Laugh while you can, monkey-boy

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vanize
SILVER Member since Aug 2001

vanize

Carpal \'Tunnel
Location: Austin, Texas, USA

Total posts: 3899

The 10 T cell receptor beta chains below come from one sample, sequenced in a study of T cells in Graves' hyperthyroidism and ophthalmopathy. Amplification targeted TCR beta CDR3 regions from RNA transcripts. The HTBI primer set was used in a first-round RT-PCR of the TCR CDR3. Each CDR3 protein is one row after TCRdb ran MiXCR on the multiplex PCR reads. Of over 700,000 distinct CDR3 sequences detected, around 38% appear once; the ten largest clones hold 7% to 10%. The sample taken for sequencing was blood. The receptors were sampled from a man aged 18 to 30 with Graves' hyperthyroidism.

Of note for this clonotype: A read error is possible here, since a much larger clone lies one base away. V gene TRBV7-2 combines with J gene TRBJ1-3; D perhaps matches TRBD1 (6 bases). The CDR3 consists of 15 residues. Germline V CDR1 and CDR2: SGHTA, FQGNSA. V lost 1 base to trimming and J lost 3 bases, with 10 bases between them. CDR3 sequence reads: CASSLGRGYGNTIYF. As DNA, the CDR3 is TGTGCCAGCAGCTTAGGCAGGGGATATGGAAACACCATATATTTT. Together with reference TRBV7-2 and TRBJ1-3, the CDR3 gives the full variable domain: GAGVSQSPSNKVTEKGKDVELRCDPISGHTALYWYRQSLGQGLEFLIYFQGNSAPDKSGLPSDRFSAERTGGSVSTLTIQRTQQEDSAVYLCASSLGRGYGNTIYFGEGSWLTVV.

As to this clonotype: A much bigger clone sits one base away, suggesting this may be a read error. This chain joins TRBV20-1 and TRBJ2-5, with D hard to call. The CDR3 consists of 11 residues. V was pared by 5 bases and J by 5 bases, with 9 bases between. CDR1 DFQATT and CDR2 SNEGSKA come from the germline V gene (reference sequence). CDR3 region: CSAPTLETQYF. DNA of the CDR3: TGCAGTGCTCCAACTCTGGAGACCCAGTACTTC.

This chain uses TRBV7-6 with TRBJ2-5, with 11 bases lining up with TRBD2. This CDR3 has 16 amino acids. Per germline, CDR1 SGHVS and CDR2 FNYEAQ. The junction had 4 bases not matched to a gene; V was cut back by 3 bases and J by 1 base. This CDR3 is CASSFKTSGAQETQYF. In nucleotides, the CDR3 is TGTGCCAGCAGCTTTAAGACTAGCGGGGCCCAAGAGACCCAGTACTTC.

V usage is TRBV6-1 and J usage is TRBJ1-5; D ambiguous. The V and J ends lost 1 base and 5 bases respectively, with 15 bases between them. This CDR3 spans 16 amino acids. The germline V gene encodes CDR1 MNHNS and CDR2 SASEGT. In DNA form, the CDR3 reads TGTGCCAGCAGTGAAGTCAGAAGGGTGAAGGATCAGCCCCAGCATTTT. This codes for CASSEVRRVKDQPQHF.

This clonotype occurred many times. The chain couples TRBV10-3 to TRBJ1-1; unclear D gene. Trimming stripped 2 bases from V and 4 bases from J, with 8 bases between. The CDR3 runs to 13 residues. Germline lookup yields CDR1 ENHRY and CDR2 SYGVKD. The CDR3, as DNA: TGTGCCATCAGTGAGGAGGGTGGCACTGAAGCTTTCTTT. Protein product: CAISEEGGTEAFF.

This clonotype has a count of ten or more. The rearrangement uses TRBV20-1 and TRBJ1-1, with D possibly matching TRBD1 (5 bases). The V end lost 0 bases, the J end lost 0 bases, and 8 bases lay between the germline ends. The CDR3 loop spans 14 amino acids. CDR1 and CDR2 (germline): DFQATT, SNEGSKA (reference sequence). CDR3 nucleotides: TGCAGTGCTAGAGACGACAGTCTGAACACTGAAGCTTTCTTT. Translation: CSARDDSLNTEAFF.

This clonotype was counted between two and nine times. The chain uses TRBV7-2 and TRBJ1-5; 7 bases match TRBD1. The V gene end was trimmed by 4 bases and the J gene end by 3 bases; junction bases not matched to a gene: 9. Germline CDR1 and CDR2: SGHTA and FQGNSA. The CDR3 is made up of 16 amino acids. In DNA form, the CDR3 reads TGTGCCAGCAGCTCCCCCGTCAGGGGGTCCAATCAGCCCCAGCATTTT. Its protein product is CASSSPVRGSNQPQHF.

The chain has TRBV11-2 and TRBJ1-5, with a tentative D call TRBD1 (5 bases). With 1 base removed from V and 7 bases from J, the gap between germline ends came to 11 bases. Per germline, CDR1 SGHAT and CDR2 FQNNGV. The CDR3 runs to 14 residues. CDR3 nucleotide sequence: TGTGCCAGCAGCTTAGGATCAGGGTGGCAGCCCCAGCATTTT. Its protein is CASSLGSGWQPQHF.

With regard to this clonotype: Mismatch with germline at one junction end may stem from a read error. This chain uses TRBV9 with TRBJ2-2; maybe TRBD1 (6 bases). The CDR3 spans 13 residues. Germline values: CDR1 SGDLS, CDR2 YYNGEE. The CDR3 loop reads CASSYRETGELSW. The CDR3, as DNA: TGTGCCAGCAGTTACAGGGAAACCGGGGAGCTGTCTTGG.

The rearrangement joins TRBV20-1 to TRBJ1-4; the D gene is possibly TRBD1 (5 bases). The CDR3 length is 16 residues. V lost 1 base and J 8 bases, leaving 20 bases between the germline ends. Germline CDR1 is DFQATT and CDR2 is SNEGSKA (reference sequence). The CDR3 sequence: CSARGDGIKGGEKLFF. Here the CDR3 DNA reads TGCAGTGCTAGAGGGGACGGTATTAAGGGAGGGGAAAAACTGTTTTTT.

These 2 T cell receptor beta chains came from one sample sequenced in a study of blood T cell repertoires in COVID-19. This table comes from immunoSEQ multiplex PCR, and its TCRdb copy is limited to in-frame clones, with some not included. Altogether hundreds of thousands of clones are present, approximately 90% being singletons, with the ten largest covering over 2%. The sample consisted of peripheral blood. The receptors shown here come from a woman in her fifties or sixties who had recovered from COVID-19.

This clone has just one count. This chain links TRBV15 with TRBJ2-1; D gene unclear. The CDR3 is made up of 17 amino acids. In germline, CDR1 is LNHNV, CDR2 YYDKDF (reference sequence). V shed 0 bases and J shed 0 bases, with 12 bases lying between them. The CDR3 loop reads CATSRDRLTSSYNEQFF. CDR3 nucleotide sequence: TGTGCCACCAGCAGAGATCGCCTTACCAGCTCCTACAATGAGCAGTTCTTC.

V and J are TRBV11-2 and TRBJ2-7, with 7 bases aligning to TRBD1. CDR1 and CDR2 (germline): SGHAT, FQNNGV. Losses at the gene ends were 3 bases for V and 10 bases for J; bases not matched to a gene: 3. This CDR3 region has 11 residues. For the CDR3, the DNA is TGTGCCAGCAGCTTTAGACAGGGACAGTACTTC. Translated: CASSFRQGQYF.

Posted:white gas does burn hot and fast, and Lamp oil slower, but if you get splattered with burning fuel, the coleman is a bit safer for two reasons - 1. Due to how fast is burns, there is a cooling effect on you skin from the evaporation. Net result is a couple of seconds leeway before you get burned. Plenty of time for a towel person to put you out, though you might not know you are on fire till it does start to burn. 2. It doesn't burn as long as lamp oil does, and therefore splatters have less time to do tissue damage.I've seen an unprotected person engulfed in flames from head to toe with white gas for better than a second, and after the towel person put them out, the worst damage was a few spots that felt moderately sunburned. We were really releived, as we thought we were going to be calling the ambulance for sure.Lamp oil actually feels hotter when it flicks on you, but it is also less likely for lamp oil splatters to ignite. So in that sense it is safer than white gas. A distinct down side to lamp oil is if you are on a smooth surface, such as a stage, small droplets which inevitably fling off during spinning wind up making the stage very slippery.Kerosene give a long burn, but is very smoky though cheaper than lamp oil. Advantages and disadvantages as per lamp oil except it stinks more and is even slipperier on a stage.Biodiesal (a soy derivative I beleive) gives very very long burns (too long?) with a pretty deep-orange colored flame (not as bright a flame as other fuels), and smells pleasantly like french fries. It does get very smoky as is burns down though, and splatters are very hot (almost like cooking grease, so spin out well) but almost never ignite. It is very difficult to actually get biodiesal burning, so I generally mix in some white gas to get it going. This also makes it burn much brighter at first until the white gas is used up. And if you thought kerosene was slippery on a stage, you ain't seen nothing yet! Definitely best used on a non-smooth surface. Upshot to biodeisal - it won't kill grass and dogs like to lick up your spin-out area.Many people will say that Lamp oil and particularly biodiesal are less dangerous for your body than white gas. While it is true that white gas will strip the lining off of your digestive track if you swallow it and sting the hell out of your eyes, while the other two are much less damaging in this way, The longer carbon chains found in parafin, lamp oil, kerosene, and biodeisal are much more likely to cause cancer with prolonged exposure. You can't win either way really. I don't think it is really a concern for fire spinners due to our limited contact with the fuel, but fire breathers may want to think about this.